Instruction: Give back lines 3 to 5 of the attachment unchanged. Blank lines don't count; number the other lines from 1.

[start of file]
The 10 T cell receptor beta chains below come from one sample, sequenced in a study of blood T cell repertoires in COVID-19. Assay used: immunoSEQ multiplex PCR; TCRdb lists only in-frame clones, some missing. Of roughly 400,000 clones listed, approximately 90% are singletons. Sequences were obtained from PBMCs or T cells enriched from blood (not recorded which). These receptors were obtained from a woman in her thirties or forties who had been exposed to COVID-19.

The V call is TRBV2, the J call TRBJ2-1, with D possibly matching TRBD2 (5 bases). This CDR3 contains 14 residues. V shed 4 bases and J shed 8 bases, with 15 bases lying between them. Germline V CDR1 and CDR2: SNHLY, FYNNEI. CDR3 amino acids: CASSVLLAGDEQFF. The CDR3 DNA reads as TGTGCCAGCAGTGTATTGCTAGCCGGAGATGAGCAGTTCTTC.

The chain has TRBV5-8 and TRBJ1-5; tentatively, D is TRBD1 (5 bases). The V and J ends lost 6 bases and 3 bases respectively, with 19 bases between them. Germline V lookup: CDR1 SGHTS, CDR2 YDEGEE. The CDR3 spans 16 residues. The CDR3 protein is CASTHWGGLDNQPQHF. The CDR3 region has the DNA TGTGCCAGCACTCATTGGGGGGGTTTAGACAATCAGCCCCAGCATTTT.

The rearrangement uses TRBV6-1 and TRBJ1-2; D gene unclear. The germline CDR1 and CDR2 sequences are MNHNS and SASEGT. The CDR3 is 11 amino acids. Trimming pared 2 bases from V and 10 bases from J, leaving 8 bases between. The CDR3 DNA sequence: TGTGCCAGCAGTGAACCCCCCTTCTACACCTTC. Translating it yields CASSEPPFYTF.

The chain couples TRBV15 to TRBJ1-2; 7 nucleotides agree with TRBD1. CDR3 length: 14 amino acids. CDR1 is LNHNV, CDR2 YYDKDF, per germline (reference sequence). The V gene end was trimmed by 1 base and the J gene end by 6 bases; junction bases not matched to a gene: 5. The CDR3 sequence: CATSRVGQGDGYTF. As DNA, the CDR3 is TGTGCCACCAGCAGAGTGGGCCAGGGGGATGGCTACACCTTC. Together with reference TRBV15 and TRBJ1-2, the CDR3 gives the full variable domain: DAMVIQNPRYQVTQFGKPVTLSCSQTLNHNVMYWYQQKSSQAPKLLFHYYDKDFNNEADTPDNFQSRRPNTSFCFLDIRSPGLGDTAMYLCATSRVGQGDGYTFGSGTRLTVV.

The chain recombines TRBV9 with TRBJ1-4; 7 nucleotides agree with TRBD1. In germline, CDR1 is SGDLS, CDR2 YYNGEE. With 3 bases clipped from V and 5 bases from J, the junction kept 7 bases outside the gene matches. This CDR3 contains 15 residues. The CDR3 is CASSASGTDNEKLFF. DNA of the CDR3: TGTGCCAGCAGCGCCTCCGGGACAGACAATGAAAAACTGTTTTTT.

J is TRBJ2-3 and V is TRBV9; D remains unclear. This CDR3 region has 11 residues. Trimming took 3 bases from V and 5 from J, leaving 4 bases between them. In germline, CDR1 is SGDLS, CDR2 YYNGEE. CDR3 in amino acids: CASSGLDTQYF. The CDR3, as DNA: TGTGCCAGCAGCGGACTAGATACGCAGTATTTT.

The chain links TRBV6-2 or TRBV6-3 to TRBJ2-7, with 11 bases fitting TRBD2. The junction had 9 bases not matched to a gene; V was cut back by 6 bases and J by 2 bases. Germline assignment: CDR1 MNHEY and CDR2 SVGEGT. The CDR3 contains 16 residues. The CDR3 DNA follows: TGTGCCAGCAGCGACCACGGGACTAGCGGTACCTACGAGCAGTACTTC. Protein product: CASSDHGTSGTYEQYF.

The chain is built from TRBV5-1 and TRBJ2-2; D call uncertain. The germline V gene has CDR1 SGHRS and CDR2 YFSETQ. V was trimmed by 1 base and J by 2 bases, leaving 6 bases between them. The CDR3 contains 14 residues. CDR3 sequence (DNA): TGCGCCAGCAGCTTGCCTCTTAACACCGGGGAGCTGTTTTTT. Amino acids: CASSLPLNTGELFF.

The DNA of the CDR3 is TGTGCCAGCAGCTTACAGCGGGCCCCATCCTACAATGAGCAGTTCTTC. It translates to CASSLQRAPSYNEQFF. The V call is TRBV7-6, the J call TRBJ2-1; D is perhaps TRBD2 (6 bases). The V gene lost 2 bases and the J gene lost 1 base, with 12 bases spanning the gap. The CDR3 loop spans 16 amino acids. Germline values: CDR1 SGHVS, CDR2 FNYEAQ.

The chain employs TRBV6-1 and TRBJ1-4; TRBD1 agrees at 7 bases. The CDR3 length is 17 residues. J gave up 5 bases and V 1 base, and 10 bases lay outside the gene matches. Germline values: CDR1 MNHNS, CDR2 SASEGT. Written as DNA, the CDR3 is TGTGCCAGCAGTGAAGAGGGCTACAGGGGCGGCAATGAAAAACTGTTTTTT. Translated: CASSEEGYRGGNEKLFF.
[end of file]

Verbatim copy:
The chain has TRBV5-8 and TRBJ1-5; tentatively, D is TRBD1 (5 bases). The V and J ends lost 6 bases and 3 bases respectively, with 19 bases between them. Germline V lookup: CDR1 SGHTS, CDR2 YDEGEE. The CDR3 spans 16 residues. The CDR3 protein is CASTHWGGLDNQPQHF. The CDR3 region has the DNA TGTGCCAGCACTCATTGGGGGGGTTTAGACAATCAGCCCCAGCATTTT.

The rearrangement uses TRBV6-1 and TRBJ1-2; D gene unclear. The germline CDR1 and CDR2 sequences are MNHNS and SASEGT. The CDR3 is 11 amino acids. Trimming pared 2 bases from V and 10 bases from J, leaving 8 bases between. The CDR3 DNA sequence: TGTGCCAGCAGTGAACCCCCCTTCTACACCTTC. Translating it yields CASSEPPFYTF.

The chain couples TRBV15 to TRBJ1-2; 7 nucleotides agree with TRBD1. CDR3 length: 14 amino acids. CDR1 is LNHNV, CDR2 YYDKDF, per germline (reference sequence). The V gene end was trimmed by 1 base and the J gene end by 6 bases; junction bases not matched to a gene: 5. The CDR3 sequence: CATSRVGQGDGYTF. As DNA, the CDR3 is TGTGCCACCAGCAGAGTGGGCCAGGGGGATGGCTACACCTTC. Together with reference TRBV15 and TRBJ1-2, the CDR3 gives the full variable domain: DAMVIQNPRYQVTQFGKPVTLSCSQTLNHNVMYWYQQKSSQAPKLLFHYYDKDFNNEADTPDNFQSRRPNTSFCFLDIRSPGLGDTAMYLCATSRVGQGDGYTFGSGTRLTVV.